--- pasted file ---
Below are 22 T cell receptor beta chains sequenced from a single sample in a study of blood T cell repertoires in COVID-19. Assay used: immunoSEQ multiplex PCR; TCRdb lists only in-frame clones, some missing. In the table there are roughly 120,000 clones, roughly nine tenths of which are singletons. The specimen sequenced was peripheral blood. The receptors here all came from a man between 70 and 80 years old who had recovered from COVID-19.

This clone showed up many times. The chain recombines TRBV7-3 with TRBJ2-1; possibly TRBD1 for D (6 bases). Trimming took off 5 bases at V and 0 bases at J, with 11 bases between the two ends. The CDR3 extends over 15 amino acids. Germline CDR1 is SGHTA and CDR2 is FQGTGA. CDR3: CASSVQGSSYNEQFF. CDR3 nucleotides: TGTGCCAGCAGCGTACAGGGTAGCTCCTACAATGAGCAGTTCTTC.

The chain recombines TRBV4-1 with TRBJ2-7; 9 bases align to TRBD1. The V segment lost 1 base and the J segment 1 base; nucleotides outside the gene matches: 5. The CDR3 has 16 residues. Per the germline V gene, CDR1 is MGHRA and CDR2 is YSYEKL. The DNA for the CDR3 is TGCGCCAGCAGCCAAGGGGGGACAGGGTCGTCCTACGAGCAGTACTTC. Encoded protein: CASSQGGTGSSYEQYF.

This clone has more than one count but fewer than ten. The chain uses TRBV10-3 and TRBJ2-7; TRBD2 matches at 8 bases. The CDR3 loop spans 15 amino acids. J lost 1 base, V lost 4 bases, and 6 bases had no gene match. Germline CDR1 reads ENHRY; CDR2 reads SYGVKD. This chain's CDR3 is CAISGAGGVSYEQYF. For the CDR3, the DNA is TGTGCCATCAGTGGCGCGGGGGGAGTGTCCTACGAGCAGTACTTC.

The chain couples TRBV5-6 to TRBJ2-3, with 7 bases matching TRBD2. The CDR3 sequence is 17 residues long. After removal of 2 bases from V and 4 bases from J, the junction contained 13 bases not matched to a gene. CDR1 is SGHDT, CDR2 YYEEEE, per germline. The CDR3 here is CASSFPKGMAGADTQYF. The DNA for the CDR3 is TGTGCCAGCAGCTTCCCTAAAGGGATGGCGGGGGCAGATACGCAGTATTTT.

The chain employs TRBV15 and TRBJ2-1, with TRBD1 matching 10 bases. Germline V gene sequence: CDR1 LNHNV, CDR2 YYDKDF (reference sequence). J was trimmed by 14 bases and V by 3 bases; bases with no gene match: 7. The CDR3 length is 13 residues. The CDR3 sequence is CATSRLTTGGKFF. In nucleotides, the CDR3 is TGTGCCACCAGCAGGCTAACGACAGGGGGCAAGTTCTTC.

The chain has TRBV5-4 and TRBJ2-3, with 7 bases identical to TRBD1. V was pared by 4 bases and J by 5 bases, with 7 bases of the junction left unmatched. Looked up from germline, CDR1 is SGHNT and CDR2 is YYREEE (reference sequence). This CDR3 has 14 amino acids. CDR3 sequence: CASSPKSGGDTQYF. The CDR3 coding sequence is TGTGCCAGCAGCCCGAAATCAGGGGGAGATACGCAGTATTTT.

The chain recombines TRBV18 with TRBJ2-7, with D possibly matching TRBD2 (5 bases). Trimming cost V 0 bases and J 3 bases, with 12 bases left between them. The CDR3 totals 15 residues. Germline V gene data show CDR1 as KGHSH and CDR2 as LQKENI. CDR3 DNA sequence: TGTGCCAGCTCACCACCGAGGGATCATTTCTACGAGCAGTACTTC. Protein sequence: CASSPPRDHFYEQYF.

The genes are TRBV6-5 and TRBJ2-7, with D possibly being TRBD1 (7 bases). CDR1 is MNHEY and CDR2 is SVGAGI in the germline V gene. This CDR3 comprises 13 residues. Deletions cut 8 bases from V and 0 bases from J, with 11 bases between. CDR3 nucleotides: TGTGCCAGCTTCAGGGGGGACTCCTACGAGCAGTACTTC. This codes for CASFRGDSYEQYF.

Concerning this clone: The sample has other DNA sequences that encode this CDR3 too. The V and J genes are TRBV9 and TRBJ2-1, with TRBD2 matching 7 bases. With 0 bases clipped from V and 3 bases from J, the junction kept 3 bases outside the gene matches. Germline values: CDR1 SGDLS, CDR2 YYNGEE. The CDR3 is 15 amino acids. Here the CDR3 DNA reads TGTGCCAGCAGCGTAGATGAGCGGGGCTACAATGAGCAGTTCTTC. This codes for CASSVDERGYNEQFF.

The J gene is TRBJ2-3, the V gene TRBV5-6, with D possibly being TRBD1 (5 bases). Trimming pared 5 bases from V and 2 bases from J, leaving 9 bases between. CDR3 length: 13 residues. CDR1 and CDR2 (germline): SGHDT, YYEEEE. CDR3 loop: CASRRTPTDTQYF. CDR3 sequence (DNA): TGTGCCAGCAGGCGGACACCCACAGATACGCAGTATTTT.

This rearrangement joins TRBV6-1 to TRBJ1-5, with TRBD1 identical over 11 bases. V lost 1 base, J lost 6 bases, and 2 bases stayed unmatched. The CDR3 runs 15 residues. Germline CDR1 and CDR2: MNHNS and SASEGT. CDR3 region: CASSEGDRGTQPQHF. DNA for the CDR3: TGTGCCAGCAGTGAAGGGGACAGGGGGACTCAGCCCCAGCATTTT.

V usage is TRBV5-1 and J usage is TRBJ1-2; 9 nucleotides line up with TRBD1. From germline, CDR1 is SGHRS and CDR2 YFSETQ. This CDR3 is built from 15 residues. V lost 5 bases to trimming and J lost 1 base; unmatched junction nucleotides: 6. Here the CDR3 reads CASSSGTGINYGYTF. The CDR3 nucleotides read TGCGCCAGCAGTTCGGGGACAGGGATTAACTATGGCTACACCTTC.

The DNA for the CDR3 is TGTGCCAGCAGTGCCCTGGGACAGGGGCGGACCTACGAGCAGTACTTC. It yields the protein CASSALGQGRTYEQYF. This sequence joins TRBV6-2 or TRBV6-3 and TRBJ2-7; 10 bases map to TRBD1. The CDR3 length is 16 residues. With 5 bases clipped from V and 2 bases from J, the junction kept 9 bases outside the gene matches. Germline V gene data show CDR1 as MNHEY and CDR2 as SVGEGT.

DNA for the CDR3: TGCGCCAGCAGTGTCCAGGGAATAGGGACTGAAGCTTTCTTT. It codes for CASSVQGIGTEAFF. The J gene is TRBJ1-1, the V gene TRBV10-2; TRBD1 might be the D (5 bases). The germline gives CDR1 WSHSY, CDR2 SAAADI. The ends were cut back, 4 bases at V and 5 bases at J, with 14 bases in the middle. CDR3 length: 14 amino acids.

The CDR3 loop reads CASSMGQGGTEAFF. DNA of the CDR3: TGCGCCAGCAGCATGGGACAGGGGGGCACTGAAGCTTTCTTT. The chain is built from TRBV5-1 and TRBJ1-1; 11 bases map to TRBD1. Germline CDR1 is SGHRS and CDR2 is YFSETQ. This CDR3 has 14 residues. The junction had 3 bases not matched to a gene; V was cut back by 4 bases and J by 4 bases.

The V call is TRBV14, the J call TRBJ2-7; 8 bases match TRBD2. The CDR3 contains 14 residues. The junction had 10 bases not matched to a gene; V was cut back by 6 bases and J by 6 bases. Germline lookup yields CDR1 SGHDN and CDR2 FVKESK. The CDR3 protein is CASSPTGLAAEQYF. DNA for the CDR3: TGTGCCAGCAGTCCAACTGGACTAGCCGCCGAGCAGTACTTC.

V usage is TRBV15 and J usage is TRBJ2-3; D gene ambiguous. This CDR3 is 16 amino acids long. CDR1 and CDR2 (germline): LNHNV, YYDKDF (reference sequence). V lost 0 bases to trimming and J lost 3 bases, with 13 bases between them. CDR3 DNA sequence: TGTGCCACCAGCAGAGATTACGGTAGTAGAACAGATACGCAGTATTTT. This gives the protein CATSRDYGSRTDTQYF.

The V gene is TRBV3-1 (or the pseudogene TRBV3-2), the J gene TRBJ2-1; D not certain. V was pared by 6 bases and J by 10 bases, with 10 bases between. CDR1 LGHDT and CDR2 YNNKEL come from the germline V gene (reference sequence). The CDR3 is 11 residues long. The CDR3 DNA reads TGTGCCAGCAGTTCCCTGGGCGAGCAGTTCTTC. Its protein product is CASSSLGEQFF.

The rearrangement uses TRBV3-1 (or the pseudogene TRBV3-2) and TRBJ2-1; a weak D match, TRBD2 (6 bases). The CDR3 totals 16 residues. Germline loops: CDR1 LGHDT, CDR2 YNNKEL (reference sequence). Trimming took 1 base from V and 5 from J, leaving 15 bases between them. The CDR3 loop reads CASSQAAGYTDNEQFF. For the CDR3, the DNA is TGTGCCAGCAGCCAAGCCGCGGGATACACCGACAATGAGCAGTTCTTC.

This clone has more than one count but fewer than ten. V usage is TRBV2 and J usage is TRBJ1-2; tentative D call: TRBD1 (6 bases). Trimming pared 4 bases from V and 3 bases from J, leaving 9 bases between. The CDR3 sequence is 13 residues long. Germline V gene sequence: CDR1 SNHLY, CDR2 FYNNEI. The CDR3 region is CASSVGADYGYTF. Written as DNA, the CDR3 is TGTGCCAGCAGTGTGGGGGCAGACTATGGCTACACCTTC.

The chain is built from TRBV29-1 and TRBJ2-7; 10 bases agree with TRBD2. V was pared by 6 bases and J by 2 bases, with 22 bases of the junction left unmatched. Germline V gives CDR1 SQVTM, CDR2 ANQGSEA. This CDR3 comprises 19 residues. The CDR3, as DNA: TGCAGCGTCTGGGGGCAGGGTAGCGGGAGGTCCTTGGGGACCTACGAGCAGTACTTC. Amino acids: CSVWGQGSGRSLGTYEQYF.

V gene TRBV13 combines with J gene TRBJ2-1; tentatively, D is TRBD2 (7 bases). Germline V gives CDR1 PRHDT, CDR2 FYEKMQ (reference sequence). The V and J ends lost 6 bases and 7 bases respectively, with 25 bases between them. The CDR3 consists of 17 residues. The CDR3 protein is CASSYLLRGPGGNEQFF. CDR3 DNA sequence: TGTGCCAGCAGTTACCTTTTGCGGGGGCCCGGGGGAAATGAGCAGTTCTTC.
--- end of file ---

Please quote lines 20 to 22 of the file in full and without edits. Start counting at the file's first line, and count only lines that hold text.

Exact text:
The rearrangement uses TRBV3-1 (or the pseudogene TRBV3-2) and TRBJ2-1; a weak D match, TRBD2 (6 bases). The CDR3 totals 16 residues. Germline loops: CDR1 LGHDT, CDR2 YNNKEL (reference sequence). Trimming took 1 base from V and 5 from J, leaving 15 bases between them. The CDR3 loop reads CASSQAAGYTDNEQFF. For the CDR3, the DNA is TGTGCCAGCAGCCAAGCCGCGGGATACACCGACAATGAGCAGTTCTTC.

This clone has more than one count but fewer than ten. V usage is TRBV2 and J usage is TRBJ1-2; tentative D call: TRBD1 (6 bases). Trimming pared 4 bases from V and 3 bases from J, leaving 9 bases between. The CDR3 sequence is 13 residues long. Germline V gene sequence: CDR1 SNHLY, CDR2 FYNNEI. The CDR3 region is CASSVGADYGYTF. Written as DNA, the CDR3 is TGTGCCAGCAGTGTGGGGGCAGACTATGGCTACACCTTC.

The chain is built from TRBV29-1 and TRBJ2-7; 10 bases agree with TRBD2. V was pared by 6 bases and J by 2 bases, with 22 bases of the junction left unmatched. Germline V gives CDR1 SQVTM, CDR2 ANQGSEA. This CDR3 comprises 19 residues. The CDR3, as DNA: TGCAGCGTCTGGGGGCAGGGTAGCGGGAGGTCCTTGGGGACCTACGAGCAGTACTTC. Amino acids: CSVWGQGSGRSLGTYEQYF.